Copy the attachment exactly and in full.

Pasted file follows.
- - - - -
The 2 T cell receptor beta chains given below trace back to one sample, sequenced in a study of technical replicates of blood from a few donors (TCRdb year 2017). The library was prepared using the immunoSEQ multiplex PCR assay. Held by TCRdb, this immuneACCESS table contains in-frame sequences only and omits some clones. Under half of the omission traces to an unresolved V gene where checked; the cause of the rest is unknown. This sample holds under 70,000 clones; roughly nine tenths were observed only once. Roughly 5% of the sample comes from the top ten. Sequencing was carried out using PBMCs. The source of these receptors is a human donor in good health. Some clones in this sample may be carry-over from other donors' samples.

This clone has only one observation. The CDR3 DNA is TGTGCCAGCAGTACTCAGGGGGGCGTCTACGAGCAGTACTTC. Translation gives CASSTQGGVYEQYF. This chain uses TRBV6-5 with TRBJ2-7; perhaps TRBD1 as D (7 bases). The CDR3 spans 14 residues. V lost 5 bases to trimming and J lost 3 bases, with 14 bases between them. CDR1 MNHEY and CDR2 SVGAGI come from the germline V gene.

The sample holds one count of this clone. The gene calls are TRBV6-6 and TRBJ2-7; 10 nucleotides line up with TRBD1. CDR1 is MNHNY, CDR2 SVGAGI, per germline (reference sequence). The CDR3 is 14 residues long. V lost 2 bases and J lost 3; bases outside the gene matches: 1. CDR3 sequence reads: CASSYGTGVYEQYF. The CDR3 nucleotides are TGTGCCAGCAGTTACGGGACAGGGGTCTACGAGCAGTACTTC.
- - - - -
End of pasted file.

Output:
The 2 T cell receptor beta chains given below trace back to one sample, sequenced in a study of technical replicates of blood from a few donors (TCRdb year 2017). The library was prepared using the immunoSEQ multiplex PCR assay. Held by TCRdb, this immuneACCESS table contains in-frame sequences only and omits some clones. Under half of the omission traces to an unresolved V gene where checked; the cause of the rest is unknown. This sample holds under 70,000 clones; roughly nine tenths were observed only once. Roughly 5% of the sample comes from the top ten. Sequencing was carried out using PBMCs. The source of these receptors is a human donor in good health. Some clones in this sample may be carry-over from other donors' samples.

This clone has only one observation. The CDR3 DNA is TGTGCCAGCAGTACTCAGGGGGGCGTCTACGAGCAGTACTTC. Translation gives CASSTQGGVYEQYF. This chain uses TRBV6-5 with TRBJ2-7; perhaps TRBD1 as D (7 bases). The CDR3 spans 14 residues. V lost 5 bases to trimming and J lost 3 bases, with 14 bases between them. CDR1 MNHEY and CDR2 SVGAGI come from the germline V gene.

The sample holds one count of this clone. The gene calls are TRBV6-6 and TRBJ2-7; 10 nucleotides line up with TRBD1. CDR1 is MNHNY, CDR2 SVGAGI, per germline (reference sequence). The CDR3 is 14 residues long. V lost 2 bases and J lost 3; bases outside the gene matches: 1. CDR3 sequence reads: CASSYGTGVYEQYF. The CDR3 nucleotides are TGTGCCAGCAGTTACGGGACAGGGGTCTACGAGCAGTACTTC.